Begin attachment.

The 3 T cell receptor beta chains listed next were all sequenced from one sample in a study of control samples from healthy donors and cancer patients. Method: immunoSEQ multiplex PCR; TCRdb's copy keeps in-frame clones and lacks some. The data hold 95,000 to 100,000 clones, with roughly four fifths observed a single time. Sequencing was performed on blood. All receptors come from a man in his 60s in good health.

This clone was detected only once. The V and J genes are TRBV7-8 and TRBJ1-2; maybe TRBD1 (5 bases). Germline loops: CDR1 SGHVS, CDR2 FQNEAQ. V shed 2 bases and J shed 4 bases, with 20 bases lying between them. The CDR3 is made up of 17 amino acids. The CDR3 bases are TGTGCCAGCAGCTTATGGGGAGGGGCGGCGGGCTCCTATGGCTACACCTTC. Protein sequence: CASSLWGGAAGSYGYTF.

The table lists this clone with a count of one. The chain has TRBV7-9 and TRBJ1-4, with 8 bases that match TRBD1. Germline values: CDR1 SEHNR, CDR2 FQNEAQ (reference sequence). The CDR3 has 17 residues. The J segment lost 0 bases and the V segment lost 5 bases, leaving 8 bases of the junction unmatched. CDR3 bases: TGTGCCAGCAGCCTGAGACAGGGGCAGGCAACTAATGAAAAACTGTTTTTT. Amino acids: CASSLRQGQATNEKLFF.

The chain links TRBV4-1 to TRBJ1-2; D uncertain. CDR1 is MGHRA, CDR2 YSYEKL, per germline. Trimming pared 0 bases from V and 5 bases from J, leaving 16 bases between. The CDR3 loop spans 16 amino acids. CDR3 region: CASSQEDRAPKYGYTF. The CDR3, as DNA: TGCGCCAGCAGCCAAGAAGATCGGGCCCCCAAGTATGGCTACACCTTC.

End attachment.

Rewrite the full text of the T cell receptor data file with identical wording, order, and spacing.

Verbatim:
The 3 T cell receptor beta chains listed next were all sequenced from one sample in a study of control samples from healthy donors and cancer patients. Method: immunoSEQ multiplex PCR; TCRdb's copy keeps in-frame clones and lacks some. The data hold 95,000 to 100,000 clones, with roughly four fifths observed a single time. Sequencing was performed on blood. All receptors come from a man in his 60s in good health.

This clone was detected only once. The V and J genes are TRBV7-8 and TRBJ1-2; maybe TRBD1 (5 bases). Germline loops: CDR1 SGHVS, CDR2 FQNEAQ. V shed 2 bases and J shed 4 bases, with 20 bases lying between them. The CDR3 is made up of 17 amino acids. The CDR3 bases are TGTGCCAGCAGCTTATGGGGAGGGGCGGCGGGCTCCTATGGCTACACCTTC. Protein sequence: CASSLWGGAAGSYGYTF.

The table lists this clone with a count of one. The chain has TRBV7-9 and TRBJ1-4, with 8 bases that match TRBD1. Germline values: CDR1 SEHNR, CDR2 FQNEAQ (reference sequence). The CDR3 has 17 residues. The J segment lost 0 bases and the V segment lost 5 bases, leaving 8 bases of the junction unmatched. CDR3 bases: TGTGCCAGCAGCCTGAGACAGGGGCAGGCAACTAATGAAAAACTGTTTTTT. Amino acids: CASSLRQGQATNEKLFF.

The chain links TRBV4-1 to TRBJ1-2; D uncertain. CDR1 is MGHRA, CDR2 YSYEKL, per germline. Trimming pared 0 bases from V and 5 bases from J, leaving 16 bases between. The CDR3 loop spans 16 amino acids. CDR3 region: CASSQEDRAPKYGYTF. The CDR3, as DNA: TGCGCCAGCAGCCAAGAAGATCGGGCCCCCAAGTATGGCTACACCTTC.